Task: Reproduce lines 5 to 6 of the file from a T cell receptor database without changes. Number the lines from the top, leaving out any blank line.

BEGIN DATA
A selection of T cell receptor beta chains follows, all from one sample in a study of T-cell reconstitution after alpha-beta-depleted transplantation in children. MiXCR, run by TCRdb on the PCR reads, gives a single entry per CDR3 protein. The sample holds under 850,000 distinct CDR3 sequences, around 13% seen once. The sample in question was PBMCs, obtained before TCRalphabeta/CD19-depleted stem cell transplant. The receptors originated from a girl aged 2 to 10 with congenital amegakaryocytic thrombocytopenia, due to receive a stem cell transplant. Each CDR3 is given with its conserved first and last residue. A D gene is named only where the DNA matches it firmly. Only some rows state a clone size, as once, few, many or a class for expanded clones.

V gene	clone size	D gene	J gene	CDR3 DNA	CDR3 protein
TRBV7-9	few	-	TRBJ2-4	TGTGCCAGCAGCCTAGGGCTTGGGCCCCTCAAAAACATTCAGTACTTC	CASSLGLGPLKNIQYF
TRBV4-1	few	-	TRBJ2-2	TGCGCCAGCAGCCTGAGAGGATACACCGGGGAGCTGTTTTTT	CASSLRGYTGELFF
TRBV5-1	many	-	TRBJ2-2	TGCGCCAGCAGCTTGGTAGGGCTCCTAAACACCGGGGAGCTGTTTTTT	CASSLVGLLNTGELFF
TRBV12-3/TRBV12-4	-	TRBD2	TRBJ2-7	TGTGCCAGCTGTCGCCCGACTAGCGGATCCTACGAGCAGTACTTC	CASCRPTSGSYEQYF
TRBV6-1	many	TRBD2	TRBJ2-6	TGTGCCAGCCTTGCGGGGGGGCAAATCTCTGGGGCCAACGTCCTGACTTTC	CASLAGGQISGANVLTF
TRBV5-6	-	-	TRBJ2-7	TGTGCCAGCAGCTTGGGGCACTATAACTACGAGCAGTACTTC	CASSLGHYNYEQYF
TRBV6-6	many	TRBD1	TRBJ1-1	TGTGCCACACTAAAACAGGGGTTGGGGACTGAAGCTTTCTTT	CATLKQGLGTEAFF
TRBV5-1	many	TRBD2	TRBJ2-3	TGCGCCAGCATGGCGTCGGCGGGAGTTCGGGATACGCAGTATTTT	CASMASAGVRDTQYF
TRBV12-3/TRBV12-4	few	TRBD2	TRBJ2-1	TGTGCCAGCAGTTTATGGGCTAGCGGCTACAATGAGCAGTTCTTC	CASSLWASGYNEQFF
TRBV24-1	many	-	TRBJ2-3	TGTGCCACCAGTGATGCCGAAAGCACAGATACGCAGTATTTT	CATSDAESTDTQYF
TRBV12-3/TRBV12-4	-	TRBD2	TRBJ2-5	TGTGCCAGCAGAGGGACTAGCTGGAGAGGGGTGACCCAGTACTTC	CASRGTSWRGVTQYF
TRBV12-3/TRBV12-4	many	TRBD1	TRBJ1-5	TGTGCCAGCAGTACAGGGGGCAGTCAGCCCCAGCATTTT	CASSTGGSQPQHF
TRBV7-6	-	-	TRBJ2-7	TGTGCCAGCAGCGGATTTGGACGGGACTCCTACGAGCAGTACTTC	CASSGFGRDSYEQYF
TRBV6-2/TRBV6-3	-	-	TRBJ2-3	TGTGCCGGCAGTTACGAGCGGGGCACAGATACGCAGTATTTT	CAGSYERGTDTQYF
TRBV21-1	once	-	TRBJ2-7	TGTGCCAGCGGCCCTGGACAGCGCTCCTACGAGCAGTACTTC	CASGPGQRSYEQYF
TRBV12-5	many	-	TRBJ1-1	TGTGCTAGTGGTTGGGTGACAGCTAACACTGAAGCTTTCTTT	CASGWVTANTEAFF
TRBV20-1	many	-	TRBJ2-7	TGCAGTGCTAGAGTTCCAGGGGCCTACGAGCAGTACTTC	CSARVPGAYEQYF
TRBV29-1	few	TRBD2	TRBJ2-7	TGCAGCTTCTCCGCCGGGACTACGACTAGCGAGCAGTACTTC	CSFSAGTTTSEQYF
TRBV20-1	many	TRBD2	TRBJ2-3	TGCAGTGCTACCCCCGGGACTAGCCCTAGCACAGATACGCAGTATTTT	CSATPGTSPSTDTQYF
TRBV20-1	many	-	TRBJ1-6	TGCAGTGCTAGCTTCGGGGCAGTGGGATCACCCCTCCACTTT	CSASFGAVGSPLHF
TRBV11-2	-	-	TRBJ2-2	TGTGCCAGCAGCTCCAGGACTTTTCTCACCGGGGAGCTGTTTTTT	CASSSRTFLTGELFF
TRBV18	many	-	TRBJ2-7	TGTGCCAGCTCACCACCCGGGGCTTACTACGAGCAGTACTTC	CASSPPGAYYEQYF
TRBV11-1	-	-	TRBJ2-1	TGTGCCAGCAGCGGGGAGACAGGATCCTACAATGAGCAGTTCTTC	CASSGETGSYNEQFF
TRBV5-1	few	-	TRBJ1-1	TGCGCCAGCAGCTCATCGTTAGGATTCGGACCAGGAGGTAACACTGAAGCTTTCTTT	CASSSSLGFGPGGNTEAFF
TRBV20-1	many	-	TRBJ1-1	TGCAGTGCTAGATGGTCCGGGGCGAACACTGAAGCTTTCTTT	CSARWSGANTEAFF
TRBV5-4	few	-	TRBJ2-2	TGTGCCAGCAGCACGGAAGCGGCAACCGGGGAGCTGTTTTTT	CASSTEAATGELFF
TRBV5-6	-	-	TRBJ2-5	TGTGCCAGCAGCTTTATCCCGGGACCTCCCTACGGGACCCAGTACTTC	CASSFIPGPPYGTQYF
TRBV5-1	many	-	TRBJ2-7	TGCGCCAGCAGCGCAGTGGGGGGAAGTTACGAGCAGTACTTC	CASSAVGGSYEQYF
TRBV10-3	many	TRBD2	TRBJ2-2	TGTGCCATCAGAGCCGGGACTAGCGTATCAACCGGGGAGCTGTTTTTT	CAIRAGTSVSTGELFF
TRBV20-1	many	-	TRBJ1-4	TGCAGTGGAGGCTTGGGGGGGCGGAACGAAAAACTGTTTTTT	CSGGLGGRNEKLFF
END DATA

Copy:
TRBV5-1	many	-	TRBJ2-2	TGCGCCAGCAGCTTGGTAGGGCTCCTAAACACCGGGGAGCTGTTTTTT	CASSLVGLLNTGELFF
TRBV12-3/TRBV12-4	-	TRBD2	TRBJ2-7	TGTGCCAGCTGTCGCCCGACTAGCGGATCCTACGAGCAGTACTTC	CASCRPTSGSYEQYF